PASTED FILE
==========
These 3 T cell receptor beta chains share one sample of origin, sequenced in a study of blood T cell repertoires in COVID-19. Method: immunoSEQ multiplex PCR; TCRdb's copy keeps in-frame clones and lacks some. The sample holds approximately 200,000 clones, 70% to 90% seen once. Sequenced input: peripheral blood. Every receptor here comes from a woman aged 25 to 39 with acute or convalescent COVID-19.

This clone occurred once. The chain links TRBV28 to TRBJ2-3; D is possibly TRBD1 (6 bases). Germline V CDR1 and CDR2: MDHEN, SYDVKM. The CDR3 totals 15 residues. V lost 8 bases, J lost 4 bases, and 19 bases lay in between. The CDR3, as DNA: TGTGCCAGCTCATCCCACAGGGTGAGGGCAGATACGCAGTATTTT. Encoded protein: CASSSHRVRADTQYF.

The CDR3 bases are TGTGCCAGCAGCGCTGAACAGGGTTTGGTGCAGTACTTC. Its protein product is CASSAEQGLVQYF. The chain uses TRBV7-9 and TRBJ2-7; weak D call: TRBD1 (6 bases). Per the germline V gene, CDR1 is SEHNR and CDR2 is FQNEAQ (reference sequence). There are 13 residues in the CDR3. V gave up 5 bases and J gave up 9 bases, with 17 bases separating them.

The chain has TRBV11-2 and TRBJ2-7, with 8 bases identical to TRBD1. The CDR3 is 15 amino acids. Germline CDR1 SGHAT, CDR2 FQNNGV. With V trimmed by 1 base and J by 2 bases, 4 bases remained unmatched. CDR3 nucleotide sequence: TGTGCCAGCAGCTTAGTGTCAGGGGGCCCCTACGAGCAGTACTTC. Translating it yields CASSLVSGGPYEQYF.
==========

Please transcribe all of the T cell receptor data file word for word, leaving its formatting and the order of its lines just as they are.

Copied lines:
These 3 T cell receptor beta chains share one sample of origin, sequenced in a study of blood T cell repertoires in COVID-19. Method: immunoSEQ multiplex PCR; TCRdb's copy keeps in-frame clones and lacks some. The sample holds approximately 200,000 clones, 70% to 90% seen once. Sequenced input: peripheral blood. Every receptor here comes from a woman aged 25 to 39 with acute or convalescent COVID-19.

This clone occurred once. The chain links TRBV28 to TRBJ2-3; D is possibly TRBD1 (6 bases). Germline V CDR1 and CDR2: MDHEN, SYDVKM. The CDR3 totals 15 residues. V lost 8 bases, J lost 4 bases, and 19 bases lay in between. The CDR3, as DNA: TGTGCCAGCTCATCCCACAGGGTGAGGGCAGATACGCAGTATTTT. Encoded protein: CASSSHRVRADTQYF.

The CDR3 bases are TGTGCCAGCAGCGCTGAACAGGGTTTGGTGCAGTACTTC. Its protein product is CASSAEQGLVQYF. The chain uses TRBV7-9 and TRBJ2-7; weak D call: TRBD1 (6 bases). Per the germline V gene, CDR1 is SEHNR and CDR2 is FQNEAQ (reference sequence). There are 13 residues in the CDR3. V gave up 5 bases and J gave up 9 bases, with 17 bases separating them.

The chain has TRBV11-2 and TRBJ2-7, with 8 bases identical to TRBD1. The CDR3 is 15 amino acids. Germline CDR1 SGHAT, CDR2 FQNNGV. With V trimmed by 1 base and J by 2 bases, 4 bases remained unmatched. CDR3 nucleotide sequence: TGTGCCAGCAGCTTAGTGTCAGGGGGCCCCTACGAGCAGTACTTC. Translating it yields CASSLVSGGPYEQYF.